Findlay City Council will have to make short work of a major budget request if the city is going to partner with the city schools on its safety and security levy.

There’s a sense of urgency to the matter since council’s call on whether to preapprove spending $1.93 million over the next five years for additional police officers has a direct connection to the school district’s five-year, 1.5-mill, safety and security levy.

The property tax issue will appear on the Nov. 6 ballot as Issue 5.

Despite the late hour, council discussions have been limited so far. On Thursday, members met informally for an hour on the proposed city-school partnership, but reached no consensus. The matter begs a decision. Tuesday is the last scheduled council meeting before Election Day.

If the tax issue passes, Mayor Lydia Mihalik pledged earlier this year to contribute city funds to help hire and equip six additional officers to provide security at the city schools. That would cost the city about $750,000 a year, but, under the plan, city schools would provide $350,000 of the cost.

In effect, that would mean the city’s tab for the new officers would be $400,000 annually, or about $2 million over the five-year life of the levy.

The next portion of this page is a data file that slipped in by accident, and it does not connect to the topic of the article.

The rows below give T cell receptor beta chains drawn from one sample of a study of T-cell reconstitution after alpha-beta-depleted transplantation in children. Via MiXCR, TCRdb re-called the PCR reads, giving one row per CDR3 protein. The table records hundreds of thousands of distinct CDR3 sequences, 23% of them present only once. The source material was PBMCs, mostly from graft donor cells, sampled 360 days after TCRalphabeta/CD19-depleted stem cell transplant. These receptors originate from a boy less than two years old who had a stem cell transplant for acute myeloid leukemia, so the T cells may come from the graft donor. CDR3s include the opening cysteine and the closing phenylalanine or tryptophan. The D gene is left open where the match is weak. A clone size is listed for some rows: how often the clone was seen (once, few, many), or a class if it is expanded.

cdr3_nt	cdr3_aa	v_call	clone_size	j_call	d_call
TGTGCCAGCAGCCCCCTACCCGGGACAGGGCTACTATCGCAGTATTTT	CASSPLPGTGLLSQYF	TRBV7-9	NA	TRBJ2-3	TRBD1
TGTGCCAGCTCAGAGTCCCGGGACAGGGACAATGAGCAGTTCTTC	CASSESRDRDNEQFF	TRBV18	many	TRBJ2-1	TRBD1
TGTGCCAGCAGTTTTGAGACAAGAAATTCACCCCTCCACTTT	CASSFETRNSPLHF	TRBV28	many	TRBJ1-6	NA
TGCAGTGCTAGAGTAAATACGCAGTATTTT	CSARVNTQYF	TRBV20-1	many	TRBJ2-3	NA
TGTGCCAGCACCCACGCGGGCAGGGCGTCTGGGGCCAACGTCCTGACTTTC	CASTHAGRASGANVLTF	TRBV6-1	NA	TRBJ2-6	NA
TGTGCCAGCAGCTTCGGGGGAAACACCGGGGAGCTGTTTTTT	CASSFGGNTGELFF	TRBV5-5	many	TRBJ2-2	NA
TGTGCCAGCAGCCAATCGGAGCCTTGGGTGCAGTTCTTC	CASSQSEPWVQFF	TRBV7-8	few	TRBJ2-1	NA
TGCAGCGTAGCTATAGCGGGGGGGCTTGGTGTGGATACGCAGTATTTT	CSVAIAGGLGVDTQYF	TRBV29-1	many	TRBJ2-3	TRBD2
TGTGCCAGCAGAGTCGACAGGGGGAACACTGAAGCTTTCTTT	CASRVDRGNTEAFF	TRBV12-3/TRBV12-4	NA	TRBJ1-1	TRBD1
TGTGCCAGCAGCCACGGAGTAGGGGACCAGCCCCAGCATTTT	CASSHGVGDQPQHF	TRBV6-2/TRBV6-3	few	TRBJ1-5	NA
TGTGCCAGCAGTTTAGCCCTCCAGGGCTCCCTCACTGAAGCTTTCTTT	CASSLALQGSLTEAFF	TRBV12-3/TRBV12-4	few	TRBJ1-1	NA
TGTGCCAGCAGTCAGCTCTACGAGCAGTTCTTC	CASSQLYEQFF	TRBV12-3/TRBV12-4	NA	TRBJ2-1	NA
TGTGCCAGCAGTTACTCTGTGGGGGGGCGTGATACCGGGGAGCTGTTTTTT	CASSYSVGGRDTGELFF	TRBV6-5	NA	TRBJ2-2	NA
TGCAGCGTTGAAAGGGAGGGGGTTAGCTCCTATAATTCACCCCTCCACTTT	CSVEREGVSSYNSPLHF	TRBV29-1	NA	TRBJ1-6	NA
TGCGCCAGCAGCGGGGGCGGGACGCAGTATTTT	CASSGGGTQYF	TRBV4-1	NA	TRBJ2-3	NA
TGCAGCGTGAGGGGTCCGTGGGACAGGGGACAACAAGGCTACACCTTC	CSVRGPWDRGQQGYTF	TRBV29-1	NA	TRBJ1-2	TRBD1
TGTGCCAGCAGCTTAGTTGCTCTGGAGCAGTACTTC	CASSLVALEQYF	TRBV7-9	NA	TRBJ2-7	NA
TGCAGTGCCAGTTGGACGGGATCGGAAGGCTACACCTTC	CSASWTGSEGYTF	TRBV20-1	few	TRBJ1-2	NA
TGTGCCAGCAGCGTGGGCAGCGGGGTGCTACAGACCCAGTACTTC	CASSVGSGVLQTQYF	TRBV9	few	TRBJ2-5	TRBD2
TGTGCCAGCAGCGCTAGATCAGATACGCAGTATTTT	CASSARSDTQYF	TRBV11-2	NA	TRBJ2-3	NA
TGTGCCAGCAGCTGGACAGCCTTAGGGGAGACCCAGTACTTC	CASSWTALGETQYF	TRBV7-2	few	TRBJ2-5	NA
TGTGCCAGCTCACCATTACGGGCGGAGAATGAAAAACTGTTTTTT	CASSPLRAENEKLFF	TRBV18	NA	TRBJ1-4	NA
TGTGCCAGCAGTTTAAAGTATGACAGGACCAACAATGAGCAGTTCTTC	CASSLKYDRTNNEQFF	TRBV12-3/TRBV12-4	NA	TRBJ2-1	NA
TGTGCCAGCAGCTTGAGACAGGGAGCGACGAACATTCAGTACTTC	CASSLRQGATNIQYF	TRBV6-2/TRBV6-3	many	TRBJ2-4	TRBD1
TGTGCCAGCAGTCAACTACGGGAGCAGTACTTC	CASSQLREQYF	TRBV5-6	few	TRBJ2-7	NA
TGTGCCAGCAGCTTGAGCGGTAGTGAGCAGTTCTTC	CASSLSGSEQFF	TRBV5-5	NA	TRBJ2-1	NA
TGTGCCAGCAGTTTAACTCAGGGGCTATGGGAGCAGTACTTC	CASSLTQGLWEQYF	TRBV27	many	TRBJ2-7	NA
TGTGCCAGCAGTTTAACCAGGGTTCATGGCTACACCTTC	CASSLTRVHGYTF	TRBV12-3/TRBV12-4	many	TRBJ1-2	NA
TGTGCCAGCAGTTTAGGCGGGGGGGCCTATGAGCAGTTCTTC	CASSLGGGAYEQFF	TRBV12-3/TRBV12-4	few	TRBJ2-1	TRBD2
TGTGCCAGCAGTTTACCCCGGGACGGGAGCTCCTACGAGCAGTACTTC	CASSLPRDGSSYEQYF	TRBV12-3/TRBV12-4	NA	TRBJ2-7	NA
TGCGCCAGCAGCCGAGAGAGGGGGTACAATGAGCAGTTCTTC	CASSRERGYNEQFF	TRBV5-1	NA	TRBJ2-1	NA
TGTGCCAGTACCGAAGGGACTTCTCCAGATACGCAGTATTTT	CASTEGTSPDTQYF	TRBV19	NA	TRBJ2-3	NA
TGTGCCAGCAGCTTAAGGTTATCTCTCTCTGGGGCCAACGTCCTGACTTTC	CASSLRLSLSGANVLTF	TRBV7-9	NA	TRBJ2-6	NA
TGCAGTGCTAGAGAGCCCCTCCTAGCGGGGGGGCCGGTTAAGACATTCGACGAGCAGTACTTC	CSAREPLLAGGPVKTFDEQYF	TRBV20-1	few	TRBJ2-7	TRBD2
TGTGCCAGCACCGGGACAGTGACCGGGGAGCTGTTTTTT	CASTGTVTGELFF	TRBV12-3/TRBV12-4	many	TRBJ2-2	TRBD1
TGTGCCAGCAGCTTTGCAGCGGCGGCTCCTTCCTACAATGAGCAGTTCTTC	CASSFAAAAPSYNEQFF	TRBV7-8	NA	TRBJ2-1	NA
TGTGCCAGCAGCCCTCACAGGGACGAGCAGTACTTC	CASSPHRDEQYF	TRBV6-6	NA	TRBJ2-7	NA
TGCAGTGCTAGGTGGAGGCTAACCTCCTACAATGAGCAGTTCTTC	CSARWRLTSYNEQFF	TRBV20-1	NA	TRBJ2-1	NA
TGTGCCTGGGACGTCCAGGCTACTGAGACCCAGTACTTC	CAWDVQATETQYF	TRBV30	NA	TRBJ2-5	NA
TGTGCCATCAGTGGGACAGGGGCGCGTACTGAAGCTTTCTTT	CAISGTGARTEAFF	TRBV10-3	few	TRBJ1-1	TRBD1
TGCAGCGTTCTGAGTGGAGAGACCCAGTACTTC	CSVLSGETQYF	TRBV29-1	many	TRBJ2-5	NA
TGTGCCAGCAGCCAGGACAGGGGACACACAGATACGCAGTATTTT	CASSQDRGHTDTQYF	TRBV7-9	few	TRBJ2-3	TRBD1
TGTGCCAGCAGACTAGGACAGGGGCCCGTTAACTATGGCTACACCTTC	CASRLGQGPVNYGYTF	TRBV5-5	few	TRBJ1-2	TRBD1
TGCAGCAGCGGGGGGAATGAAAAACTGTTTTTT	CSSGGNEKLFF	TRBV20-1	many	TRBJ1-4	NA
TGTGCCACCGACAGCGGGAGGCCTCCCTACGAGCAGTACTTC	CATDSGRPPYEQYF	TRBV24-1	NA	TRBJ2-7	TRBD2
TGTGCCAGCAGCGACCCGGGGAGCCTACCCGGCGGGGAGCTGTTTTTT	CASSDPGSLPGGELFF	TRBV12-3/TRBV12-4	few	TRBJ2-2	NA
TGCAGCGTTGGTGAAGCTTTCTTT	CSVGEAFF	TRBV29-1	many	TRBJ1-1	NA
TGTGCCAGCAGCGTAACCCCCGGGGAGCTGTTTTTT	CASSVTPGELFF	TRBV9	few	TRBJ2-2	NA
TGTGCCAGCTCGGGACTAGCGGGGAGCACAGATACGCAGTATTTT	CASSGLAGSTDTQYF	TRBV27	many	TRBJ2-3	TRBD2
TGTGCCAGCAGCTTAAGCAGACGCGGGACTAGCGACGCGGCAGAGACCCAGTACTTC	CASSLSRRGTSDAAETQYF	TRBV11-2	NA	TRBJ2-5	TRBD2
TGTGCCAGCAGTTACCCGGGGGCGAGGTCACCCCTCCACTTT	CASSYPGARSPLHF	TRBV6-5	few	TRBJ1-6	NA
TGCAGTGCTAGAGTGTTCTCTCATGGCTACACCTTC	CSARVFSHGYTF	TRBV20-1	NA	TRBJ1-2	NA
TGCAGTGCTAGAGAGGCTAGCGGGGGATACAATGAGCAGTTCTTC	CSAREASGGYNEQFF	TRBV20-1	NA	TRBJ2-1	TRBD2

Council, which must approve the city budget each year, is now under the gun because it is being asked to sign off on a request before hearings for the 2019 budget have even begun.

The proposed cop-sharing partnership would seem to benefit both the schools and the city. The new hires would spend most of their time at city schools during the school year. Because they would be located throughout the city at different schools during the school day, they could be available for nonschool emergencies as needed. Those same officers could take on more nonschool police duties, as well, during school breaks and holidays when the schools are not in session. Sharing the cost of an officer’s salary, benefits and equipment is a win-win for the city and school district.

Superintendent Ed Kurt has said the $1.2 million raised by the levy each year would be spent on mental health services for district students ($577,000), school resource officers and security personal ($550,000) and on other security measures ($100,000).

The levy issue is important for the school district and the entire community as well.

At the same time, school safety and security needs careful funding consideration since it could have long-term budgeting ramifications. The city, for example, could be left with the full cost of the six officers if the levy isn’t renewed after five years. In another scenario, if council doesn’t agree to the $400,000 annual funding, the school would likely have to rethink how levy dollars will be spent.

Early voting started Wednesday, which adds to the urgency. Certainly some voters will be waiting for council to decide if the city is in or out before they vote. Council’s decision should be made ASAP. Its action could go a long way in determining Issue 5’s fate.

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